Diving deeper into the geographic nuances, we found important trends: UK universities (19.8%) required 2.7x more equity taken by European universities (7.3%) on average and >3x that of US universities (5.9%).

Equity by geo Slide

Here are some more quotes that illustrate the issues that founders see on equity take rates:

University of Oxford: Failed to fund due to university equity %.
University of Nottingham: UK Universities need to overhaul the spin-out process. 50% was only a recent development for Nottingham, who insisted on 60% in 2019 and previously.
University of Oxford: Egregious pre-money equity expectations. Intransigent and complete rejection of IP assignment (despite agreed-begrudgingly, 49% pre-money equity stake) which led to a failure of the funding round.
University of Warwick: Thought deal was okay. If doing again wouldn't spin out, just pay up front to license and bully uni to take our terms. Licensed tech won't be worth much in 5 years, but the equity we have away will.

European universities may come out as a haven for spinout founders. But in fact, European universities' average equity stake upon spinout founding is held down by a few founder-friendly universities like ETH Zürich and Professor’s Privilege rules in the Nordics. For example, in 88% of deals from the Nordics, universities took 0%. The average take rate excluding 0% deals expands the most in Europe, from 7.3% to 14%.

Non-zero equity Slide

Royalties: Another term founders need to negotiate with TTOs is royalties. Royalties on net sales are levied in 46% of cases. Contrary to what is usually assumed, royalties don't spare software companies. In fact, 48% of deals with royalties of 5% or greater were for software companies.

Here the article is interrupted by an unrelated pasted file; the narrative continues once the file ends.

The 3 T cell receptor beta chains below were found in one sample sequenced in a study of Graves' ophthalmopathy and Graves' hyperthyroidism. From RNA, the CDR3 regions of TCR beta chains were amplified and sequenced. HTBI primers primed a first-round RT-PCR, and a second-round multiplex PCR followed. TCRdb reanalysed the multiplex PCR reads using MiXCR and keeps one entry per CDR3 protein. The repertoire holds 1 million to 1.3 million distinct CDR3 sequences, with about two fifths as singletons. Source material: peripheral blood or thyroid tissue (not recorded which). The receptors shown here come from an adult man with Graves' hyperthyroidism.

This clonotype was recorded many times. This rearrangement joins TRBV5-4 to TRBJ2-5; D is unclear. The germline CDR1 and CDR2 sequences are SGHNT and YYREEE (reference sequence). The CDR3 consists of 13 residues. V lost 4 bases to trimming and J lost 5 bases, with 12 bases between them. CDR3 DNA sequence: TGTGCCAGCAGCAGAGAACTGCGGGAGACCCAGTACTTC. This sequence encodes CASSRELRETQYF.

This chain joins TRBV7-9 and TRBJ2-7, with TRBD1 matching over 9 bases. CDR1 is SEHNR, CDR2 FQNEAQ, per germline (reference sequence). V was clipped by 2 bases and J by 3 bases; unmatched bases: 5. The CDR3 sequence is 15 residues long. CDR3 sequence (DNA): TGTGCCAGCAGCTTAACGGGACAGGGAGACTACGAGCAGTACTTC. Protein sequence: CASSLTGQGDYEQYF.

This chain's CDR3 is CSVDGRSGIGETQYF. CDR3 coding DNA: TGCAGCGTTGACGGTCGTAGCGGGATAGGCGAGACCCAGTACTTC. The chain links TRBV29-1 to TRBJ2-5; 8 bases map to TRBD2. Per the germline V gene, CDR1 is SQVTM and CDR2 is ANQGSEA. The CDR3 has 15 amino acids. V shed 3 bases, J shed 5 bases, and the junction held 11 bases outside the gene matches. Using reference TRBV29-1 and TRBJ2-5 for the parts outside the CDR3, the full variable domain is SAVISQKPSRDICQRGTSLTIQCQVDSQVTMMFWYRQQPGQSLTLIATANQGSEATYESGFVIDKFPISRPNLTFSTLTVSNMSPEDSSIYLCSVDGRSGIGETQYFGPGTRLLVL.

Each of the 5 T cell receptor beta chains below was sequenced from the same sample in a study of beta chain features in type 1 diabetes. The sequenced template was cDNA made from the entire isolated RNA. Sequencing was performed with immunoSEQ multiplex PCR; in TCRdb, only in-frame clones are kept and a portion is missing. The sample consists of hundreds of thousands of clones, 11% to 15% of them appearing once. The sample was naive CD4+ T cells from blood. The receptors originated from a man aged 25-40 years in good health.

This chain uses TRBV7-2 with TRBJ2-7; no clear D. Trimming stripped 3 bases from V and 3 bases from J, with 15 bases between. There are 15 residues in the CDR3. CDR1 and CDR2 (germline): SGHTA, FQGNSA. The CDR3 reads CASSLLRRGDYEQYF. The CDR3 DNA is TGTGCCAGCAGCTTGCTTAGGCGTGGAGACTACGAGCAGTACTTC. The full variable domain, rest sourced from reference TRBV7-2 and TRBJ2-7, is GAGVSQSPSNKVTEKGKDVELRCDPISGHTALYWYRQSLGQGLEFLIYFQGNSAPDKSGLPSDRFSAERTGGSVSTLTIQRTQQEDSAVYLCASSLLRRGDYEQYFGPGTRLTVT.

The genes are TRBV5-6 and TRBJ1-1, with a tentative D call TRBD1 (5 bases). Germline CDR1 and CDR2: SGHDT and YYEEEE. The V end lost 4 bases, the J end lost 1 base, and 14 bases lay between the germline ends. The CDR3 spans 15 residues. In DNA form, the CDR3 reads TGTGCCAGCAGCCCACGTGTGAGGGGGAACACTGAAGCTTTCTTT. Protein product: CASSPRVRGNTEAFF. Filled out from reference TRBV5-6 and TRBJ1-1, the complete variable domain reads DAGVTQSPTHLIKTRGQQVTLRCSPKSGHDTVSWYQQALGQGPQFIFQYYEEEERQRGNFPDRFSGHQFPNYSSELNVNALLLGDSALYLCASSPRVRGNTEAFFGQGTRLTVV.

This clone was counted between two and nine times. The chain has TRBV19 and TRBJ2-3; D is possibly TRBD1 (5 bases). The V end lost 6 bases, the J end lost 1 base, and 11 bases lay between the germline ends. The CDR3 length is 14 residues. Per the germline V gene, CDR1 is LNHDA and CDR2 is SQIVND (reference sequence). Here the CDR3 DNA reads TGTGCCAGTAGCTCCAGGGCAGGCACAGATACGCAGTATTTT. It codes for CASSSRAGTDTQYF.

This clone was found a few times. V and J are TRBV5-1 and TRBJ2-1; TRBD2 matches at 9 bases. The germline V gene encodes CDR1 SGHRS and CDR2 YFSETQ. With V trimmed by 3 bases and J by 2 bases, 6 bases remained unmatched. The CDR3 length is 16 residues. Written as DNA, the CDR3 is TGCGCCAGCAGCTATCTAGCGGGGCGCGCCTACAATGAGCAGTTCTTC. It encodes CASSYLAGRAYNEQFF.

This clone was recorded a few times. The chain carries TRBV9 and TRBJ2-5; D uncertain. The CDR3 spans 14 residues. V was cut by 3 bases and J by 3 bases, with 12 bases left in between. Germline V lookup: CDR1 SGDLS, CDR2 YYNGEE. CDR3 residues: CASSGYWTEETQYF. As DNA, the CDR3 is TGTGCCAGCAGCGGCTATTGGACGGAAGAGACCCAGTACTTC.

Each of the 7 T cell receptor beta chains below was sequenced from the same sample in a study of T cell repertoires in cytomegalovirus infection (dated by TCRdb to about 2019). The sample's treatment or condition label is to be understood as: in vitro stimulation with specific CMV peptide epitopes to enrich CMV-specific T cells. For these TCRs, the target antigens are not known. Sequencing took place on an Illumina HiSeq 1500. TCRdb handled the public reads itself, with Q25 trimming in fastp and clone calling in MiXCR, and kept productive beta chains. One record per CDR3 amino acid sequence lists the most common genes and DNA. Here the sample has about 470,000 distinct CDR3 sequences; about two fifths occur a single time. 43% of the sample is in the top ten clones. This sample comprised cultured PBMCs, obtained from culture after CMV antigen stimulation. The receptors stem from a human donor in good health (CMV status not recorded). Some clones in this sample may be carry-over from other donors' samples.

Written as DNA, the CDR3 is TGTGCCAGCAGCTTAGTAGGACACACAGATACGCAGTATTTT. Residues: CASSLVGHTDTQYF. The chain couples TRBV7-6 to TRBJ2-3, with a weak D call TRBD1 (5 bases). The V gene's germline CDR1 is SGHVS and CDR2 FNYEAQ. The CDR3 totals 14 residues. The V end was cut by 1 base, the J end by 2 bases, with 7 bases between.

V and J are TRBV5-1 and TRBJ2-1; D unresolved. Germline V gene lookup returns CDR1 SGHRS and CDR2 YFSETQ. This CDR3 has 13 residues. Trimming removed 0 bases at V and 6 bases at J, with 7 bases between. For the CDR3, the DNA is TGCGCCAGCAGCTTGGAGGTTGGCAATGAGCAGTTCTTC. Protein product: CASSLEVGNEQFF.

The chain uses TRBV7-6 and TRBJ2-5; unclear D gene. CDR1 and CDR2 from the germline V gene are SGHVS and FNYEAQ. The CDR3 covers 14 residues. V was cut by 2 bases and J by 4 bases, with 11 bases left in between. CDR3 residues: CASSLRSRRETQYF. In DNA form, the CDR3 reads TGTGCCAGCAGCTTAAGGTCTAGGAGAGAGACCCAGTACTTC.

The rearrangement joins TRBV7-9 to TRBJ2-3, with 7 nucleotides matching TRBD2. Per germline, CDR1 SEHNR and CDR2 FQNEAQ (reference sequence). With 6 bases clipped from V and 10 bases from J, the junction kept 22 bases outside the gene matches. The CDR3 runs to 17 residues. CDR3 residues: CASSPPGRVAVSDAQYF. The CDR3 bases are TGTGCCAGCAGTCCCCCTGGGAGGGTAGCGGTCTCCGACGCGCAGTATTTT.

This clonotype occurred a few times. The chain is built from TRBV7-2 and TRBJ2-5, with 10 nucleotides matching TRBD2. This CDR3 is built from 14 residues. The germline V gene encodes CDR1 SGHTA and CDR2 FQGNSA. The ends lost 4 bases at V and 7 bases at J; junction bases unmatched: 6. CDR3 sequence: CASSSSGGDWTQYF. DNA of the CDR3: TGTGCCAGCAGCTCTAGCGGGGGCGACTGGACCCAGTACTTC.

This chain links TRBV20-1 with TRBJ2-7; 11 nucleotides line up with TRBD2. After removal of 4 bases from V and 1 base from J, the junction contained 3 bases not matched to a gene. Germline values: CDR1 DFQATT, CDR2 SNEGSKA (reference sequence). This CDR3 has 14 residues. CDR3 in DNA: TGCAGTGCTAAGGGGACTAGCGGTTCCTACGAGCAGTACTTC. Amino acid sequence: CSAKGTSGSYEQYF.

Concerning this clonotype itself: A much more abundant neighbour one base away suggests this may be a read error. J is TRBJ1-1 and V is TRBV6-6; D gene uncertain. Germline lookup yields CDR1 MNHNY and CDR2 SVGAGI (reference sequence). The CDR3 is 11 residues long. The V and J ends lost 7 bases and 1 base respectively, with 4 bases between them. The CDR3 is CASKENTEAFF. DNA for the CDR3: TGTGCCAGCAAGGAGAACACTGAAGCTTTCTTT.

Royalties Slide

Many founders found that royalties as a percentage of net sales were a drag on their company.
University of Cambridge: % of Net Sales should never be used in terms, it fundamentally undermines business/spin-out growth and can even affect deal achievement with some customers.
University College London: Should be 0% equity/royalties
University of Strathclyde: 20% non-negotiable equity and an additional royalty is a killer.

Are the terms levied by TTOs on spinouts justified? To answer this question, we asked two questions.

  • First: Was your spinout clearly founded on IP that you developed at the University? The answer was Yes in 77% of the cases.
  • Second: Does your spinout still depend on its original IP today? The answer was No in 32% of the cases.
Even though most spinouts were formed on university IP and licensed it, 32% of spinouts today no longer depend on their originally licensed IP. This resonates with the reality that a spinout’s ability to execute matters more than its founding IP.

Beyond the data: an opaque and bureaucratic process

All the data in the world can't capture the founder's overall experience. Many respondents said that the spinout process was opaque and bureaucratic, that it was handled by unprofessional or untrained teams, or even that founders were treated as “naughty kids”. Here are some examples:

University of Warwick: Spinout process was very opaque and lots of pressure to close the deal.
Loughborough University: Generally I’ve found the spin out process opaque, frustrating and a TTO that’s not been supportive or enthusiastic. [...] we have found ourselves being treated as naughty kids”
University College London: [University] creates undue delays and inflexibility, extending University style bureaucracy which is incompatible with the startup context.
Fraunhofer EMI: Slow process with many parties, not well coordinated, lot's of (unnecessary) pressure building, highly unprofessional argumentation.

But it’s not all doom and gloom: among universities which had at least 5 entries, spinouts are happiest at ETH Zürich and Cambridge, and least pleased about Oxford.

NPS by Uni Slide

Help us rewrite the spinout playbook

Founders often lack information to negotiate their spinout deals. They end up with unfair deal terms and an unnecessarily awful spinout experience.

Founders, help us give future founders a leg up in the process by submitting your anonymous deal terms at

To download the slides in this blog post, click here.